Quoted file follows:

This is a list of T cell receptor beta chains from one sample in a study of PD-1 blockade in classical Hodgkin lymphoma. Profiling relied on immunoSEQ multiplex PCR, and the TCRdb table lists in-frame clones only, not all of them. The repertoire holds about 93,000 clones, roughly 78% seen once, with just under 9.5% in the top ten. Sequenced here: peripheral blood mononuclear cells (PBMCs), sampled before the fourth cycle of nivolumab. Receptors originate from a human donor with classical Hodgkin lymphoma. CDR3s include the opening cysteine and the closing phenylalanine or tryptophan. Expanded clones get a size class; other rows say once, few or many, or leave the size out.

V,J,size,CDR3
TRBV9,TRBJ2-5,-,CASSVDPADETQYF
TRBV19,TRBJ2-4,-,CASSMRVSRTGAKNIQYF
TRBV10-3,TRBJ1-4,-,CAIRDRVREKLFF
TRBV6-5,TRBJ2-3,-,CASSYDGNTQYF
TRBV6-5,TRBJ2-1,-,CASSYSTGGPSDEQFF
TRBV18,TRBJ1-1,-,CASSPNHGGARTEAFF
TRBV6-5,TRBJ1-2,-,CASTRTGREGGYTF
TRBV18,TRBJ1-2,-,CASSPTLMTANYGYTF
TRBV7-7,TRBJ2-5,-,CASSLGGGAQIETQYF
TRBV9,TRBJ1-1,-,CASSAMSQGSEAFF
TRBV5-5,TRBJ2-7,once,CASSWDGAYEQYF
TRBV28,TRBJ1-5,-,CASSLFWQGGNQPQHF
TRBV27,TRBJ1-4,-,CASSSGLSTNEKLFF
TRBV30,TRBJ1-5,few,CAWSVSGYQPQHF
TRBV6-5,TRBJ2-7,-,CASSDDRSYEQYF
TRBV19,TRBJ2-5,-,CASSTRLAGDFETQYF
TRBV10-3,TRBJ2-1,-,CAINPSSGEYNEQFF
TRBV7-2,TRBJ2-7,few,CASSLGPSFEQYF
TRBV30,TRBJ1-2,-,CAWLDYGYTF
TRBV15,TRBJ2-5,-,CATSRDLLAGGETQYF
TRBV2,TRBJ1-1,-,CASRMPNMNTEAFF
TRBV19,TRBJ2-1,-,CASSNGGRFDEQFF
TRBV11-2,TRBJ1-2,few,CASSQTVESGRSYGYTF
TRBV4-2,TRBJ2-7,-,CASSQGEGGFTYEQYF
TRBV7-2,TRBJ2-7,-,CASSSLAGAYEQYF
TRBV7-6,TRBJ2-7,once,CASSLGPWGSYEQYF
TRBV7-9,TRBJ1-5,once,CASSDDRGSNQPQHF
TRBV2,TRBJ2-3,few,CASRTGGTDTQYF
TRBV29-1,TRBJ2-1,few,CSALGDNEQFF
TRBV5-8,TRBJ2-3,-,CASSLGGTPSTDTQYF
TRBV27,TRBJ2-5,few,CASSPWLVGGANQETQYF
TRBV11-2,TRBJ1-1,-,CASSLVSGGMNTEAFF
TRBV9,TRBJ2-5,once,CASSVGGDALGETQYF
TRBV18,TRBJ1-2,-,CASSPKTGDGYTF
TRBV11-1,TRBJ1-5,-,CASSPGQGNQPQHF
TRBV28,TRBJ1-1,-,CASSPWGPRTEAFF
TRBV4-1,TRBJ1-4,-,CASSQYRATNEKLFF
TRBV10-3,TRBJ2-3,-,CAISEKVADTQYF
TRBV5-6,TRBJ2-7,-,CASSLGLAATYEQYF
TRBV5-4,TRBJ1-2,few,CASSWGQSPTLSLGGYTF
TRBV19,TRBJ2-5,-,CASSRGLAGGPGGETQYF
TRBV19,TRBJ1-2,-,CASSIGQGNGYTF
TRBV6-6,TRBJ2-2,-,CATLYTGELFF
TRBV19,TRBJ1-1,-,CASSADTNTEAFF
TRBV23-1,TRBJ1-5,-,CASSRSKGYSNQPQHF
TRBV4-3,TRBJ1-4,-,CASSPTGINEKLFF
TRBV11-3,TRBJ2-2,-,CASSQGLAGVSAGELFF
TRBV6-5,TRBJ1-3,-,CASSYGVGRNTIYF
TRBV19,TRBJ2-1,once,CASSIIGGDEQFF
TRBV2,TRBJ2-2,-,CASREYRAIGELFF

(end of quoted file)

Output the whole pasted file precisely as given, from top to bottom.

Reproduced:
This is a list of T cell receptor beta chains from one sample in a study of PD-1 blockade in classical Hodgkin lymphoma. Profiling relied on immunoSEQ multiplex PCR, and the TCRdb table lists in-frame clones only, not all of them. The repertoire holds about 93,000 clones, roughly 78% seen once, with just under 9.5% in the top ten. Sequenced here: peripheral blood mononuclear cells (PBMCs), sampled before the fourth cycle of nivolumab. Receptors originate from a human donor with classical Hodgkin lymphoma. CDR3s include the opening cysteine and the closing phenylalanine or tryptophan. Expanded clones get a size class; other rows say once, few or many, or leave the size out.

V,J,size,CDR3
TRBV9,TRBJ2-5,-,CASSVDPADETQYF
TRBV19,TRBJ2-4,-,CASSMRVSRTGAKNIQYF
TRBV10-3,TRBJ1-4,-,CAIRDRVREKLFF
TRBV6-5,TRBJ2-3,-,CASSYDGNTQYF
TRBV6-5,TRBJ2-1,-,CASSYSTGGPSDEQFF
TRBV18,TRBJ1-1,-,CASSPNHGGARTEAFF
TRBV6-5,TRBJ1-2,-,CASTRTGREGGYTF
TRBV18,TRBJ1-2,-,CASSPTLMTANYGYTF
TRBV7-7,TRBJ2-5,-,CASSLGGGAQIETQYF
TRBV9,TRBJ1-1,-,CASSAMSQGSEAFF
TRBV5-5,TRBJ2-7,once,CASSWDGAYEQYF
TRBV28,TRBJ1-5,-,CASSLFWQGGNQPQHF
TRBV27,TRBJ1-4,-,CASSSGLSTNEKLFF
TRBV30,TRBJ1-5,few,CAWSVSGYQPQHF
TRBV6-5,TRBJ2-7,-,CASSDDRSYEQYF
TRBV19,TRBJ2-5,-,CASSTRLAGDFETQYF
TRBV10-3,TRBJ2-1,-,CAINPSSGEYNEQFF
TRBV7-2,TRBJ2-7,few,CASSLGPSFEQYF
TRBV30,TRBJ1-2,-,CAWLDYGYTF
TRBV15,TRBJ2-5,-,CATSRDLLAGGETQYF
TRBV2,TRBJ1-1,-,CASRMPNMNTEAFF
TRBV19,TRBJ2-1,-,CASSNGGRFDEQFF
TRBV11-2,TRBJ1-2,few,CASSQTVESGRSYGYTF
TRBV4-2,TRBJ2-7,-,CASSQGEGGFTYEQYF
TRBV7-2,TRBJ2-7,-,CASSSLAGAYEQYF
TRBV7-6,TRBJ2-7,once,CASSLGPWGSYEQYF
TRBV7-9,TRBJ1-5,once,CASSDDRGSNQPQHF
TRBV2,TRBJ2-3,few,CASRTGGTDTQYF
TRBV29-1,TRBJ2-1,few,CSALGDNEQFF
TRBV5-8,TRBJ2-3,-,CASSLGGTPSTDTQYF
TRBV27,TRBJ2-5,few,CASSPWLVGGANQETQYF
TRBV11-2,TRBJ1-1,-,CASSLVSGGMNTEAFF
TRBV9,TRBJ2-5,once,CASSVGGDALGETQYF
TRBV18,TRBJ1-2,-,CASSPKTGDGYTF
TRBV11-1,TRBJ1-5,-,CASSPGQGNQPQHF
TRBV28,TRBJ1-1,-,CASSPWGPRTEAFF
TRBV4-1,TRBJ1-4,-,CASSQYRATNEKLFF
TRBV10-3,TRBJ2-3,-,CAISEKVADTQYF
TRBV5-6,TRBJ2-7,-,CASSLGLAATYEQYF
TRBV5-4,TRBJ1-2,few,CASSWGQSPTLSLGGYTF
TRBV19,TRBJ2-5,-,CASSRGLAGGPGGETQYF
TRBV19,TRBJ1-2,-,CASSIGQGNGYTF
TRBV6-6,TRBJ2-2,-,CATLYTGELFF
TRBV19,TRBJ1-1,-,CASSADTNTEAFF
TRBV23-1,TRBJ1-5,-,CASSRSKGYSNQPQHF
TRBV4-3,TRBJ1-4,-,CASSPTGINEKLFF
TRBV11-3,TRBJ2-2,-,CASSQGLAGVSAGELFF
TRBV6-5,TRBJ1-3,-,CASSYGVGRNTIYF
TRBV19,TRBJ2-1,once,CASSIIGGDEQFF
TRBV2,TRBJ2-2,-,CASREYRAIGELFF